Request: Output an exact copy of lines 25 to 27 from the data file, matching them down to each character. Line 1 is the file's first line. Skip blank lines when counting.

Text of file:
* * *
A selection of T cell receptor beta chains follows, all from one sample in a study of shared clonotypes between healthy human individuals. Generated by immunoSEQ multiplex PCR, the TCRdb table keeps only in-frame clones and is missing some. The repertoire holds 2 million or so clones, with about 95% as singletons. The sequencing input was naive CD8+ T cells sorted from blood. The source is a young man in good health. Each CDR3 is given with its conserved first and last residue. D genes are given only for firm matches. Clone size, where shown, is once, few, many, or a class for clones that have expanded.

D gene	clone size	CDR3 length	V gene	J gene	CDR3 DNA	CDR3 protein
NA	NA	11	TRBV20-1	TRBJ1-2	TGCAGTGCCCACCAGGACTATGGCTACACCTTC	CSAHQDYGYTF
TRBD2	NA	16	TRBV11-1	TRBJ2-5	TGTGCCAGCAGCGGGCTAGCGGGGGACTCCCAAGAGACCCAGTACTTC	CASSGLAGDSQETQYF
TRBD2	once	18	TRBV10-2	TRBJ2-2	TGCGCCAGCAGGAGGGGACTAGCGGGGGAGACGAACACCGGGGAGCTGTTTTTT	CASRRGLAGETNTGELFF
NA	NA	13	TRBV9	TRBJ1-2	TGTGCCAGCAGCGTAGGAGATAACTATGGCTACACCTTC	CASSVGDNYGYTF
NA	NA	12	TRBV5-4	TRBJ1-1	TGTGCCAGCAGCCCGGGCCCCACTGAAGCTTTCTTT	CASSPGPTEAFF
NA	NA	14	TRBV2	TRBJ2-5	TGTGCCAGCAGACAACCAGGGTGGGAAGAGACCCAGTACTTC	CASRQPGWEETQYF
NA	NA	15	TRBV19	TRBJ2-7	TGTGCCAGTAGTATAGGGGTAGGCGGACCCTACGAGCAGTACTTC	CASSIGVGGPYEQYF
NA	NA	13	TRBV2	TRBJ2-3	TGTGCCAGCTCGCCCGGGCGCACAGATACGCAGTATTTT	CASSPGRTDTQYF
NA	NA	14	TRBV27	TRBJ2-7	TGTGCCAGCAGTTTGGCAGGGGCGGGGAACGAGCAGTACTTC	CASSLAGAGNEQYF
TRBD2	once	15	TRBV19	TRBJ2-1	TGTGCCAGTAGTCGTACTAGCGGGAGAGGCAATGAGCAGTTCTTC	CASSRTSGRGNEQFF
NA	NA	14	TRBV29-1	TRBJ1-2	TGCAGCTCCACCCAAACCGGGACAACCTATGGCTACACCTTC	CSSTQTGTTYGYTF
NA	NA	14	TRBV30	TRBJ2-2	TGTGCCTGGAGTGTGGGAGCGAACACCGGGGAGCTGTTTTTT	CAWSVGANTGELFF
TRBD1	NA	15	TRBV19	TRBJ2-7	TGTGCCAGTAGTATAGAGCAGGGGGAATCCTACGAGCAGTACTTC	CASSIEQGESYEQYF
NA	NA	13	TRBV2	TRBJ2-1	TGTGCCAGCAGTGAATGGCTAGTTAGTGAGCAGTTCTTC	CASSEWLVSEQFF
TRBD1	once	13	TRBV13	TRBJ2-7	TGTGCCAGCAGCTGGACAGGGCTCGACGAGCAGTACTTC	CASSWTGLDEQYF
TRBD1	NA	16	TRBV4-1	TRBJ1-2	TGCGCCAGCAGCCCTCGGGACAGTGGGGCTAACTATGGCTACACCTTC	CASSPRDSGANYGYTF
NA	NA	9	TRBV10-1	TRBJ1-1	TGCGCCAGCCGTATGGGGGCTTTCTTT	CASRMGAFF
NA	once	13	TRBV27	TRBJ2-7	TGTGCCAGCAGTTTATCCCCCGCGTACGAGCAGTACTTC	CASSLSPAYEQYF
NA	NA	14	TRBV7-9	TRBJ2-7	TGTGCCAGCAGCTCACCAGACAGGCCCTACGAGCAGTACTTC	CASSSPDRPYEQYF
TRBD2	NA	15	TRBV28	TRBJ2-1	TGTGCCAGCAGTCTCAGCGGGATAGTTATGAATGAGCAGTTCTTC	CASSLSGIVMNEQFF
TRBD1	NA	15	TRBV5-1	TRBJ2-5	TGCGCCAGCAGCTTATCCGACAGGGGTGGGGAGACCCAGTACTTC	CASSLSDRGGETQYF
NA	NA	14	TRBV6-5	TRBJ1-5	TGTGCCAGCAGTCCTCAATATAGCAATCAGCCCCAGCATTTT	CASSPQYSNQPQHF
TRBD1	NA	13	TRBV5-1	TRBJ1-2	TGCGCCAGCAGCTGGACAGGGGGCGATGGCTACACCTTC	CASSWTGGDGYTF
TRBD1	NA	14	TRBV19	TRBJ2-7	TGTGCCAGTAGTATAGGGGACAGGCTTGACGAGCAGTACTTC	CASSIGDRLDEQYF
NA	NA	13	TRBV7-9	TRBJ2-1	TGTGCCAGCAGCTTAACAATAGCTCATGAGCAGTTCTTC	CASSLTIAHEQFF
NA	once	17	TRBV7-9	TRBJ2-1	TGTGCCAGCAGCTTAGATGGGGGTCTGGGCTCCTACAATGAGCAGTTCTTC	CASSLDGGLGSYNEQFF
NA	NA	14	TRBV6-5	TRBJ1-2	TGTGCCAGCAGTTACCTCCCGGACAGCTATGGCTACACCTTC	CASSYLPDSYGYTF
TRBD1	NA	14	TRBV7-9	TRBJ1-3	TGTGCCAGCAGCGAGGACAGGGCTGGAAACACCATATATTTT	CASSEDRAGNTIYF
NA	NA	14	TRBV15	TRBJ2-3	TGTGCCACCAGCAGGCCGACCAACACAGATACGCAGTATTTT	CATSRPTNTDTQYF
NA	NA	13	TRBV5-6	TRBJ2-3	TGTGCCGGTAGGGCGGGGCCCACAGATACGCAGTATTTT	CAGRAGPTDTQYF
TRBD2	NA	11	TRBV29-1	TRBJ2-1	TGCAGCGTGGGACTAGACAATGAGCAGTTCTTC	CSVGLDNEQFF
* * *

TRBD1	NA	13	TRBV5-1	TRBJ1-2	TGCGCCAGCAGCTGGACAGGGGGCGATGGCTACACCTTC	CASSWTGGDGYTF
TRBD1	NA	14	TRBV19	TRBJ2-7	TGTGCCAGTAGTATAGGGGACAGGCTTGACGAGCAGTACTTC	CASSIGDRLDEQYF
NA	NA	13	TRBV7-9	TRBJ2-1	TGTGCCAGCAGCTTAACAATAGCTCATGAGCAGTTCTTC	CASSLTIAHEQFF